October, 2008

  • The Old New Thing

    Disable your wireless network card to speed up VPN'ing

    • 8 Comments

    As a follow-up to my tip on speeding up connecting via RAS and a SmartCard, I've been told that another trick you can do is to disable your wireless networking card before initiating the VPN connection. Wireless networking cards are a huge attack surface, and the VPN software spends a lot of time trying to secure it.

    I don't have a wireless networking card on the machine I use at home to connect to the work network, so I haven't tried it, but who knows, maybe it'll work for you.

  • The Old New Thing

    Why does Task Manager let me kill critical system processes?

    • 30 Comments

    Because you told it to.

    If you run Task Manager, highlight a critical system process like Winlogon, click End Task, and confirm, then gosh darn it, you just killed Winlogon, and the system will reboot. (Assuming, of course, that you have sufficient privileges to terminate Winlogon in the first place.)

    Task Manager in earlier versions of Windows would try to stop you from killing these critical system processes, but its algorithm for deciding which processes were critical wasn't very smart, and if you were sufficiently devious, you could fake it out and make your program seemingly unkillable.¹

    To avoid being faked out, Task Manager simply stopped trying. Because if you don't do anything, then you can't do it wrong.

    Footnotes

    ¹Of course, it was no such thing. You could still kill the program; you just had to use a program other than Task Manager to do it. (For example, you might try taskkill.)

  • The Old New Thing

    Why does killing Winlogon take down the entire system?

    • 29 Comments

    Commenter Demeli asks, "Why does Winlogon take down the entire system when you attach a debugger to it? (drwtsn32 -p <pid of Winlogon>)"

    This question already has a mistaken in it. Running drwtsn32 on a process isn't attaching a debugger to it. Attaching a debugger would be something like ntsd -p <pid of Winlogon>, and this does work, assuming you have the necessary privileges, of course. (Indeed, this is how the Windows team debugs problems with Winlogon.) In other words, the literal answer to the question is "No, Winlogon does not take down the entire system when you attach a debugger to it."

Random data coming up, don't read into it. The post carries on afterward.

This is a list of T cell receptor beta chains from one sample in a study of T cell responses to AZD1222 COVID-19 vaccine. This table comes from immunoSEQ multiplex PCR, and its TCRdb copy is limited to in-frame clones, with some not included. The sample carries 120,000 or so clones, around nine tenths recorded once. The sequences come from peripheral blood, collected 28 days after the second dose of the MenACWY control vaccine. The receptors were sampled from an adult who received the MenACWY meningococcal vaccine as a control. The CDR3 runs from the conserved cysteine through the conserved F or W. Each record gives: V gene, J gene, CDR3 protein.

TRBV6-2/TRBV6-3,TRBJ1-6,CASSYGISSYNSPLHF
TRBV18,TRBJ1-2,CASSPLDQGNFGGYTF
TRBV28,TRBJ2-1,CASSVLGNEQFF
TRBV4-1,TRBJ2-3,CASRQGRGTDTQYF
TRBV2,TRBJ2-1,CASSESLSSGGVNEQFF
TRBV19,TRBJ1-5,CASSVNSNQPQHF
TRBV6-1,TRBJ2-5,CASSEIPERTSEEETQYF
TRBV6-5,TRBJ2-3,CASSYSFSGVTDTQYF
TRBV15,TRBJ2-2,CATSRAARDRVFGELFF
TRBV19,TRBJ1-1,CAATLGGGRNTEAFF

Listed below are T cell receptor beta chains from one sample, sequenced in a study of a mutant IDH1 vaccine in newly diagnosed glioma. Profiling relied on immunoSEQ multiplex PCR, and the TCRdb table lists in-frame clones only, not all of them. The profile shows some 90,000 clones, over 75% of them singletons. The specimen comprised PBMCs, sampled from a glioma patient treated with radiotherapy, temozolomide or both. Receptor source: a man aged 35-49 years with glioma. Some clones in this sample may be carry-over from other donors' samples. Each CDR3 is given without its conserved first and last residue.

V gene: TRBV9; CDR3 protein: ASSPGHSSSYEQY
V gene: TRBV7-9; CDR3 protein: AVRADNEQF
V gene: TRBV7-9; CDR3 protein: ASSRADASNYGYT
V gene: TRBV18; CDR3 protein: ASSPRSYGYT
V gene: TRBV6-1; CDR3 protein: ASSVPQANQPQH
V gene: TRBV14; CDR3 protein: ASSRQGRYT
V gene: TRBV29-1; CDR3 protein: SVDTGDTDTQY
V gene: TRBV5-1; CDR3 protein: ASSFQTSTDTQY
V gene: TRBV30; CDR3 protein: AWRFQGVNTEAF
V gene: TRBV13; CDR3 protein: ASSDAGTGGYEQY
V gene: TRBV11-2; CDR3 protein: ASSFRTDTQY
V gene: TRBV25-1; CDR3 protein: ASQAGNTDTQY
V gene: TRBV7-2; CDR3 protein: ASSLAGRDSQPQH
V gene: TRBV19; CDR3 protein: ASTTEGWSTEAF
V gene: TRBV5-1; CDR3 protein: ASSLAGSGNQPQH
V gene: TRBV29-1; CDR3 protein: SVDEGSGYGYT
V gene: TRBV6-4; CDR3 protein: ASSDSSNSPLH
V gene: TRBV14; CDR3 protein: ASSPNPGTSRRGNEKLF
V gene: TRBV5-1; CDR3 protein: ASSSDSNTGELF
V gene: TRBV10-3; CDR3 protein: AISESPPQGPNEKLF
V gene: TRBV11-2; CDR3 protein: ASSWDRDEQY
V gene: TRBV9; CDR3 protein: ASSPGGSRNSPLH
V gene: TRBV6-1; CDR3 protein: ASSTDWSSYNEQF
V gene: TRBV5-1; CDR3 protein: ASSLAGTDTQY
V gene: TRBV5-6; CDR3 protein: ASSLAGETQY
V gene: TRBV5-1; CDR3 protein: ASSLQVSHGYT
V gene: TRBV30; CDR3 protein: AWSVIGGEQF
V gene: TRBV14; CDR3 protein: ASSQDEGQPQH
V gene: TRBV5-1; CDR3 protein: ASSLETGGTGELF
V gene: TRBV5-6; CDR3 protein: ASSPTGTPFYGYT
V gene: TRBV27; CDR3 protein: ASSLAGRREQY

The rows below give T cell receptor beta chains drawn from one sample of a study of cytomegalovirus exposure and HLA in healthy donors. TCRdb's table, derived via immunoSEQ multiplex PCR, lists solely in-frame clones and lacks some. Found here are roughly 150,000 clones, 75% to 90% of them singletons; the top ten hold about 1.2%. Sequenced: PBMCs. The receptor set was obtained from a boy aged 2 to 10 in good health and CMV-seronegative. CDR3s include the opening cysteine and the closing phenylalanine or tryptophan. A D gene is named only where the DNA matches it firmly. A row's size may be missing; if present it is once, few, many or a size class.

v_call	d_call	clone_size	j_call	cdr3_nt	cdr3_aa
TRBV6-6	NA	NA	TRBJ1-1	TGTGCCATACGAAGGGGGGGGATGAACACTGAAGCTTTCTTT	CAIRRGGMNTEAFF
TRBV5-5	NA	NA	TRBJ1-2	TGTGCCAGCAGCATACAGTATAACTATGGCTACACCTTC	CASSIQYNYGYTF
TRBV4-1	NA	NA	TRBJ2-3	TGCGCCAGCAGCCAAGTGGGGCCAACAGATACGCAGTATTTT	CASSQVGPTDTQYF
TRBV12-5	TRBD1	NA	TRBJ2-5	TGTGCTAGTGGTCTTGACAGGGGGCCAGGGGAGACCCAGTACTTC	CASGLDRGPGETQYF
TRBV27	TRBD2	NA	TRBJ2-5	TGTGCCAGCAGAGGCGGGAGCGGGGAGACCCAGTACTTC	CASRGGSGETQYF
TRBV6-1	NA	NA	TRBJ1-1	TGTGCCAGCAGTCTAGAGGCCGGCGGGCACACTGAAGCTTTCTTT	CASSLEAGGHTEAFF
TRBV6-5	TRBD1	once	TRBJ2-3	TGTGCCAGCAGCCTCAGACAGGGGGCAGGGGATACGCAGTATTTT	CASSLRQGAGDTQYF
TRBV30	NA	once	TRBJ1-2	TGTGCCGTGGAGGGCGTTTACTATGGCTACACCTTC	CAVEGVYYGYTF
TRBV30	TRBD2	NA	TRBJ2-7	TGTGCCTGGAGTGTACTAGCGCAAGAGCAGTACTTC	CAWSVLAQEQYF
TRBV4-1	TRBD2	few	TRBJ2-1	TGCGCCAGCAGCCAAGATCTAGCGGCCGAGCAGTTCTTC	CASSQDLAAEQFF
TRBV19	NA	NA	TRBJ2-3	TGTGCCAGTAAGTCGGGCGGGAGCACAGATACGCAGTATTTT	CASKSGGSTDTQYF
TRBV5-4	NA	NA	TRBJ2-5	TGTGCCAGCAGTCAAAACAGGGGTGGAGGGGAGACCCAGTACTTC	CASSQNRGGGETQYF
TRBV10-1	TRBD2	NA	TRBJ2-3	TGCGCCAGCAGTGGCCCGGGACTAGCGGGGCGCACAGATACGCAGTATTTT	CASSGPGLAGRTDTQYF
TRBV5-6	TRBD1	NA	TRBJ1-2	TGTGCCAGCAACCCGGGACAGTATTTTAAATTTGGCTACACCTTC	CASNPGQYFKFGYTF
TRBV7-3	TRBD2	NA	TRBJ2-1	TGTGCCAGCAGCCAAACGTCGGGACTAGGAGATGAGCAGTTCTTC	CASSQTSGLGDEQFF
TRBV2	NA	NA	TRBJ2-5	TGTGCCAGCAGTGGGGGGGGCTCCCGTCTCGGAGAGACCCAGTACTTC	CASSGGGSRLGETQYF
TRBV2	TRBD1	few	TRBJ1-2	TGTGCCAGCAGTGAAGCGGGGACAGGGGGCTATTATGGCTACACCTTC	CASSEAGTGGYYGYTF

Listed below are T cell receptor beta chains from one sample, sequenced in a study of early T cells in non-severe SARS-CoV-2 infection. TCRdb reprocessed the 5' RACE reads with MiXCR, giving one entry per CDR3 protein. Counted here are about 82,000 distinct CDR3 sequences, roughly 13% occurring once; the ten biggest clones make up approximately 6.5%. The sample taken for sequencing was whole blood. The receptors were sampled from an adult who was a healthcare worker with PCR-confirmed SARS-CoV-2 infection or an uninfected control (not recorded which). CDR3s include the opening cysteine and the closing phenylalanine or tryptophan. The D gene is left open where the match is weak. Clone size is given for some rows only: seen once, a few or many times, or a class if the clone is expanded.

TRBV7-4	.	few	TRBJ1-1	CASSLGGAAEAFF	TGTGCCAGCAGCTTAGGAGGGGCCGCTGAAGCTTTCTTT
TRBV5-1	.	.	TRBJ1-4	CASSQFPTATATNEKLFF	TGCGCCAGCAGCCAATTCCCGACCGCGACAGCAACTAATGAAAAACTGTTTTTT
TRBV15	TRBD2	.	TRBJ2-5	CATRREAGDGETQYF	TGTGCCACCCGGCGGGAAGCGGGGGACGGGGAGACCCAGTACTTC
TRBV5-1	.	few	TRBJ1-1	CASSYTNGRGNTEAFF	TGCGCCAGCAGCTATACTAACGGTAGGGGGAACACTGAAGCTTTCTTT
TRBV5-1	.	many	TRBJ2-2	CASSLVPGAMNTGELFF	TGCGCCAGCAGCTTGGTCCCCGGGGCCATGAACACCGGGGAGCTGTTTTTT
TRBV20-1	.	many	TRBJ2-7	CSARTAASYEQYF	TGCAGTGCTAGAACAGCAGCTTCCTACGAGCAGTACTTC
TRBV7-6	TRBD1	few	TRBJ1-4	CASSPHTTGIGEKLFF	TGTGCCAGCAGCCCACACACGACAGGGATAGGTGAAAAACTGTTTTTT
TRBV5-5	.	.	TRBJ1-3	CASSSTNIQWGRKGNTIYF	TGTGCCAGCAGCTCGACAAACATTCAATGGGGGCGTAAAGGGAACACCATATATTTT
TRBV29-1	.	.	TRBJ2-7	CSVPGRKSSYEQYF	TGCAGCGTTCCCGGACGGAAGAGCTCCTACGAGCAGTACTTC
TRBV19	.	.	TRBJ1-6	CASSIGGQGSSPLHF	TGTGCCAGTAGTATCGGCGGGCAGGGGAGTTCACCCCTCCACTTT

What drwtsn32 does is take a crash dump of the process and then kills the target process. And it is killing Winlogon that crashes the system.

    Winlogon is what is known as a "critical system process", the death of which forces a system restart. And you can probably guess why the system considers Winlogon critical to its functioning. For example, Winlogon is responsible for handling the secure attention sequence, also known as Ctrl+Alt+Del. If Winlogon were to die, then the secure attention sequence would stop working. That's kind of bad.

  • The Old New Thing

    How do I suppress the CapsLock warning on password edit controls?

    • 25 Comments

    One of the features added to version 6 of the shell common controls is a warning balloon that appears if CapsLock is on in a password control. Let's demonstrate. Take the scratch program, add a manifest that requests version 6 of the common controls (perhaps by using a Visual C++ extension), and add the following:

    BOOL
    OnCreate(HWND hwnd, LPCREATESTRUCT lpcs)
    {
        g_hwndChild = CreateWindow(TEXT("edit"), NULL,
                ES_PASSWORD | WS_CHILD | WS_VISIBLE, 0, 0,
                0, 0, hwnd, NULL, g_hinst, 0);
        if (!g_hwndChild) return FALSE;
    
        return TRUE;
    }
    

    Run this program and hit the CapsLock key. The warning balloon should appear. (If it doesn't, then your manifest is probably not working.)

    Suppose you want to suppress this warning balloon. Why? I don't know. Maybe you want to confuse your user. Maybe you think it looks ugly. Whatever the reason, you can suppress the balloon by subclassing the edit control and swallowing the EM_SHOWBALLOONTIP message.

    WNDPROC g_wpEdit;
    
    LRESULT CALLBACK NoBalloonWndProc(HWND hwnd, UINT uMsg,
                                      WPARAM wParam, LPARAM lParam)
    {
      switch (uMsg) {
      case EM_SHOWBALLOONTIP: return FALSE;
      }
      return CallWindowProc(g_wpEdit, hwnd, uMsg, wParam, lParam);
    }
    
    BOOL
    OnCreate(HWND hwnd, LPCREATESTRUCT lpcs)
    {
        g_hwndChild = CreateWindow(TEXT("edit"), NULL,
                ES_PASSWORD | WS_CHILD | WS_VISIBLE, 0, 0,
                0, 0, hwnd, NULL, g_hinst, 0);
        if (!g_hwndChild) return FALSE;
    
        g_wpEdit = SubclassWindow(g_hwndChild, NoBalloonWndProc);
    
        return TRUE;
    }
    

    When you run this modified program, you'll see that the balloon tip no longer appears because the subclass procedure intercepts all the balloon tips before the default edit control window procedure can see them.

    [Raymond is currently away; this message was pre-recorded.]

  • The Old New Thing

    How can I increase the number of files I can open at a time?

    • 33 Comments

    People who ask this question invariably under-specify the question. They just say, "How can I increase the number of files I can open at a time?" without saying how they're opening them. From the operating system's point of view, the number of files you can open at a time is limited only by available resources. Call CreateFile until you drop. (This remark applies to local files. When you talk over the network, things get weirder.)

    The fact that these people are asking the question, however, indicates that they're not using CreateFile to open the files. They're using some other intermediate layer, and it's that layer that is imposing some sort of limit. You'll have to investigate that layer to see what you can do about raising the limit.

    [Raymond is currently away; this message was pre-recorded.]